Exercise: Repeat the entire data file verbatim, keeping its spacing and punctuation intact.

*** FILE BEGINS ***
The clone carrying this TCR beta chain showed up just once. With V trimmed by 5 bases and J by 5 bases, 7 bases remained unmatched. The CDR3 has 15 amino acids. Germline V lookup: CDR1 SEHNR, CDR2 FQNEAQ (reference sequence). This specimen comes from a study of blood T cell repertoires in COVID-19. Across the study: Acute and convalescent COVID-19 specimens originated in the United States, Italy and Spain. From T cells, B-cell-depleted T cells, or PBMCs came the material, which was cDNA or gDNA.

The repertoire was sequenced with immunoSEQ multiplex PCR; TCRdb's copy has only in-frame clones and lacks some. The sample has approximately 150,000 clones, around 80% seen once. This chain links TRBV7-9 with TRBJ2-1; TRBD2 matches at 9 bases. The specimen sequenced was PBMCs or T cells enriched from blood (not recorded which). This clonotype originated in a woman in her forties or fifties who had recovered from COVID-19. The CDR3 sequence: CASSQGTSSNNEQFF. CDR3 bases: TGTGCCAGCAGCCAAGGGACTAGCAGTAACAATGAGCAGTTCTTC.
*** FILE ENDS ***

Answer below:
The clone carrying this TCR beta chain showed up just once. With V trimmed by 5 bases and J by 5 bases, 7 bases remained unmatched. The CDR3 has 15 amino acids. Germline V lookup: CDR1 SEHNR, CDR2 FQNEAQ (reference sequence). This specimen comes from a study of blood T cell repertoires in COVID-19. Across the study: Acute and convalescent COVID-19 specimens originated in the United States, Italy and Spain. From T cells, B-cell-depleted T cells, or PBMCs came the material, which was cDNA or gDNA.

The repertoire was sequenced with immunoSEQ multiplex PCR; TCRdb's copy has only in-frame clones and lacks some. The sample has approximately 150,000 clones, around 80% seen once. This chain links TRBV7-9 with TRBJ2-1; TRBD2 matches at 9 bases. The specimen sequenced was PBMCs or T cells enriched from blood (not recorded which). This clonotype originated in a woman in her forties or fifties who had recovered from COVID-19. The CDR3 sequence: CASSQGTSSNNEQFF. CDR3 bases: TGTGCCAGCAGCCAAGGGACTAGCAGTAACAATGAGCAGTTCTTC.